Overall, she says, "The teacher needs to recognize what he or she has in the classroom with these kids, and understand the greatness and the intelligence they have through their culture." A culture so resilient, it has stood the test of time. A culture so dynamic, it changes with every location and iteration. And a culture so inclusive, it's already waiting to embrace anyone willing to try it.
"The beautiful thing is that hip-hop culture — unlike some of the cultural practices of the Western canon, whether it be Shakespeare, Tolstoy, or going to the symphony — is not a closed culture," Jackson says. "Hip-hop culture is open to anyone willing to engage and participate in it."
To step into hip-hop's open and inclusive culture, a person must understand its history, norms, and, perhaps most importantly, "what it means to engage and participate democratically within the hip-hop culture." Participants in hip-hop culture can't just consume it. They need to understand and acknowledge its link to the societal and political culture in which it occurred. Hip-hop has never existed in a vacuum. "You gotta be able to understand the issues of the day and how African-American folks or folks of color — the most marginalized — are living," Dr. Love explains. Once a person does that, they can use hip-hop culture's inherent spirit of "agency" to not only discover their passion, but the perseverance to make it possible.
The reason people of all walks of life love hip-hop culture, Dr. Love explains, is because it's all about "uplifting individuals, telling your stories." Emerging "as a way for young people to express themselves, to reclaim public space," hip-hop has become an integral part of "global youth popular culture," Jackson adds. "So whether you'd be in Poland or South Africa or Japan ... you're gonna find some iteration of hip-hop," he says. "It really is the voice of those people who feel as though they have no voices. It is the expression of those people who are on the margins ... It takes it shape depending on the cultural, political, and geographic context."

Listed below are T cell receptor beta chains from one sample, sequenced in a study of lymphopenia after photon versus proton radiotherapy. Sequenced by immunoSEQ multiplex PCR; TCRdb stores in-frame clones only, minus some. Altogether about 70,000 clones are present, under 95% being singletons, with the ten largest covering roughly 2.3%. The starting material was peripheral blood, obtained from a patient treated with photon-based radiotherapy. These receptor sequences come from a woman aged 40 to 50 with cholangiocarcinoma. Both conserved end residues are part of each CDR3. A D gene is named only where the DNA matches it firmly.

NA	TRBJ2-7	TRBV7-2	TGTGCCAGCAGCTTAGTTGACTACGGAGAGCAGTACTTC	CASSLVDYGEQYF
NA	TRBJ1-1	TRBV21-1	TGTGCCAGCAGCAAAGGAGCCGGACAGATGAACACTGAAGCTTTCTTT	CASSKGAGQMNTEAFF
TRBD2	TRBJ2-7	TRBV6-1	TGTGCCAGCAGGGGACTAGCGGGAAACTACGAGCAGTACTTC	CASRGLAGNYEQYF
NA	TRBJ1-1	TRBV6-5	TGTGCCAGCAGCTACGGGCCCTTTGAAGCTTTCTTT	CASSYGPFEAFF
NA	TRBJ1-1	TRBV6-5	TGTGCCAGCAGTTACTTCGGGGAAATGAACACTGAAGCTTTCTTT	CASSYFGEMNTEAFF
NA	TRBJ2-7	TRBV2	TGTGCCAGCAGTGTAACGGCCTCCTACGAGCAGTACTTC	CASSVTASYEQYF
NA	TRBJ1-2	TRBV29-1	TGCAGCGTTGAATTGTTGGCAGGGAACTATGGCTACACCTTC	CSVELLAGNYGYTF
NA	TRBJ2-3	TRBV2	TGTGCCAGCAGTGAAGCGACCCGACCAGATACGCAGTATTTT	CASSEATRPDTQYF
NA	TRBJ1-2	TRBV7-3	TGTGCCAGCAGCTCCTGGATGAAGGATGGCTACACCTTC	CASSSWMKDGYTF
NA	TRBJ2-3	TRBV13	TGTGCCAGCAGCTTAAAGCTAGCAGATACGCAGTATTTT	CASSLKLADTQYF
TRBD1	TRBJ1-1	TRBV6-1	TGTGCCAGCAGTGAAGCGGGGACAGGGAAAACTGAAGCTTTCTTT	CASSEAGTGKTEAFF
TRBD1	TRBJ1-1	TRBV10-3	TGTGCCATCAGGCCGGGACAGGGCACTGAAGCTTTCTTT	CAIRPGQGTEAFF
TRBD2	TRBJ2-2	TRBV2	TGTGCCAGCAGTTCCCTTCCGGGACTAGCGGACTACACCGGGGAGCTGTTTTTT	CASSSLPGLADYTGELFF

Hip-hop's widespread appeal comes from every artist's ability to make the specific universal. According to Love, hip-hop achieves a "hyper-local feel," because "those young kids" — its creators and consumers — "understand their community." Through observing and taking notes of their community, she explains, the youth have gained a thorough understanding of the sound, language, slang, swag, style, and aesthetics that intersect and make their community theirs. With this understanding, "they're finding ways to speak to their community," and their schools — and the rest of the world.
"Those kids are very bright for doing [this] ... They're studying all of those things, and then putting them in words and art and graffiti and dance moves and DJs and beats," Dr. Love explains. "All the elements of hip-hop for the mass media and mainstream America to understand."
These creators of hip-hop culture are postmodern anthropologists, studying and immortalizing a time and place that may not always exist in its current form. In immersing themselves in their culture and creating art out of it, these young people are teaching themselves an extensive, and invaluable, liberal arts education, in addition to what they receive in a traditional classroom. They know anything is possible — because they're already doing it.
Ready to try hip-hop culture for yourself? Listen to the lessons of perseverance and passion pulsing through Kendrick Lamar's "Alright". What you learn — and how much — might just surprise you.